Julie is a peer-reviewed clinical researcher and industry consultant with a focus on medicinal cannabis and holistic health. Dr Julie Moltke prescribes medicinal cannabis at Clinic Horsted in Denmark, and she is on the advisory board of The Conservative Drug Policy Reform Group, The Primary Care Cannabis Network, and the patient organisation CPASS, among others.





Nicole Lonergan, founder, Cork Cannabis Activist Network

Nicole founded Cork Cannabis Activist Network in 2016 to raise awareness about the benefits of cannabis after it helped her to overcome depression and manage her anxiety. She now advocates sensible drug policy as well as access to safe, legal cannabis for medical & wellness purposes, and responsible adult-use in Ireland.

“Being vocal about cannabis is important to me as it has helped me to change my perspective not only on life, but also on the illegality of all drugs,” she said.

“Allowing an illegal market to continue controlling this highly sought after and beneficial commodity is senseless and has harmed so many people in our society for generations. I am proud of the work I am doing, and of the platforms I have created to speak up about cannabis because it’s the right thing to do. I hope to continue inspiring other people to do the same.”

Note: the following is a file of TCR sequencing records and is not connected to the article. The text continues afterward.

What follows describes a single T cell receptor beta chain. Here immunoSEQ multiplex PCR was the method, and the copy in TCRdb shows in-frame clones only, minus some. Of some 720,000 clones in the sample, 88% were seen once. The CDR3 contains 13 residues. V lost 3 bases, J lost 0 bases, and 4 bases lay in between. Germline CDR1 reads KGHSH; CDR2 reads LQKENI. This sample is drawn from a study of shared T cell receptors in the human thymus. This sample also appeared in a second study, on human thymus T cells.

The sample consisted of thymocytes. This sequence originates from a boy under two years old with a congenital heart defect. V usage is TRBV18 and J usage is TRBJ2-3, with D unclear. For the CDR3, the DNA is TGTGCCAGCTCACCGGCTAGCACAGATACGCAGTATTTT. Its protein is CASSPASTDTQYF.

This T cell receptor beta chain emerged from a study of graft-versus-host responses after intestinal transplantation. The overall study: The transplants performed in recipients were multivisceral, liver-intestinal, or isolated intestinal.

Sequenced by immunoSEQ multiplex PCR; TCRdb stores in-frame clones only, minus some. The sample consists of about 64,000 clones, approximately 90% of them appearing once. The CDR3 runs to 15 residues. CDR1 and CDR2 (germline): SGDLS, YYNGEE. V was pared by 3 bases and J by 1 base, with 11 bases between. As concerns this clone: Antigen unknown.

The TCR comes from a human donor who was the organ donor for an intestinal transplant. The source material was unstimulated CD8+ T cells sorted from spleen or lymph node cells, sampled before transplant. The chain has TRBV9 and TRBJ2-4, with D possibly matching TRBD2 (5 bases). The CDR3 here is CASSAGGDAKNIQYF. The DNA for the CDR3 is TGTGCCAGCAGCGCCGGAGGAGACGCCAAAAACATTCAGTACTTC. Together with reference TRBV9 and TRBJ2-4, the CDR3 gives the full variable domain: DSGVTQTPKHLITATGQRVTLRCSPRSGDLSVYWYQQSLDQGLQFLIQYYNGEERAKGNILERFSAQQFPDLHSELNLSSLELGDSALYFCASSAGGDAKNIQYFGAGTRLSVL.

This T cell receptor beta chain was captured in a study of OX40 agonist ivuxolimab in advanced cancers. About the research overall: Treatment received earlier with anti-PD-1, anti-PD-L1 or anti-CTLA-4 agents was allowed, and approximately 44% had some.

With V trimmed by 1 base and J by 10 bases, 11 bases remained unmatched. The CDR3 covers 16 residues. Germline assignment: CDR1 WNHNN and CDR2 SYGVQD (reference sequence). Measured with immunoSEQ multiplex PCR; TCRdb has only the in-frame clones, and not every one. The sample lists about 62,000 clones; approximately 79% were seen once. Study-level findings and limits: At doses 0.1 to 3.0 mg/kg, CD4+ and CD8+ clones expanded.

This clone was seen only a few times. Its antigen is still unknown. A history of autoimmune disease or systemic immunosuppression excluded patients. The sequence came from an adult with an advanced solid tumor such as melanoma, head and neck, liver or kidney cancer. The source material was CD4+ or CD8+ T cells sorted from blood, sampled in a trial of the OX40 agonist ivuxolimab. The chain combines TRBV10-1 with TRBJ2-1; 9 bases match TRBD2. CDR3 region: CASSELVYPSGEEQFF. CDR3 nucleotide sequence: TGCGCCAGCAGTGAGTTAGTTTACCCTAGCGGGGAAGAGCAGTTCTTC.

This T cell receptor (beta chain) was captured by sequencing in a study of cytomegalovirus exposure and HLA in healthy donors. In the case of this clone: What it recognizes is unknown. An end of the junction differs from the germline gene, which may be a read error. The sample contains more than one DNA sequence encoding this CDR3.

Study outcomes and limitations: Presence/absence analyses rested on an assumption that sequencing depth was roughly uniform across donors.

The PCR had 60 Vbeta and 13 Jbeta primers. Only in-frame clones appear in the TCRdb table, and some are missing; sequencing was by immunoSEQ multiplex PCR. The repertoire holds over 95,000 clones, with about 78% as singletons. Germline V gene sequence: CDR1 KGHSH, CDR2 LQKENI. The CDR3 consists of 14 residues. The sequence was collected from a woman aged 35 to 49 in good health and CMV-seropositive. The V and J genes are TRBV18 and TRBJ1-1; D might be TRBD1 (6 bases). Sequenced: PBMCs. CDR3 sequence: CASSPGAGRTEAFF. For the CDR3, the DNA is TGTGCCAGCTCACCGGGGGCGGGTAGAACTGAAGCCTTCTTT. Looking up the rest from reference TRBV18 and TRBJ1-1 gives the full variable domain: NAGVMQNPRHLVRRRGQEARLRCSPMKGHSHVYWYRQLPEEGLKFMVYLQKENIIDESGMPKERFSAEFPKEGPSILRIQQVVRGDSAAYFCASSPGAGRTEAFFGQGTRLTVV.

Siouxie & Nina, founders, Women of Weed UK

Siouxie and Nina started Women of Weed with the intention to create a safe space for women to be able to connect through their relationship with cannabis. They have managed to create a huge support network which has been used to distribute donations and enabled women to connect with each other so that they do not feel so alone and isolated anymore due to being cannabis consumers.

The space they have created is as safe, friendly and approachable as possible to allow women to ask whatever questions they have in mind. They now plan to expand and ensure men understand that they are welcome to join the conversation too, in order to break the walls between consumers.




Dr Callie Seaman, cannabis scientist

Dr Callie Seaman is a veteran of the hydroponic industry and became passionate about medicinal cannabis when she was first diagnosed with epilepsy over 20 years. In 2018 she joined the United Patient Alliance and went on to help educate others about cannabis, speaking at events such as the CMC research synopsis in 2019. In the summer of 2019, Callie became one of the scientific co-curators of a pilet program at Cambridge University, CANNTalks and is now on the advisory board for patient advocacy group CPASS.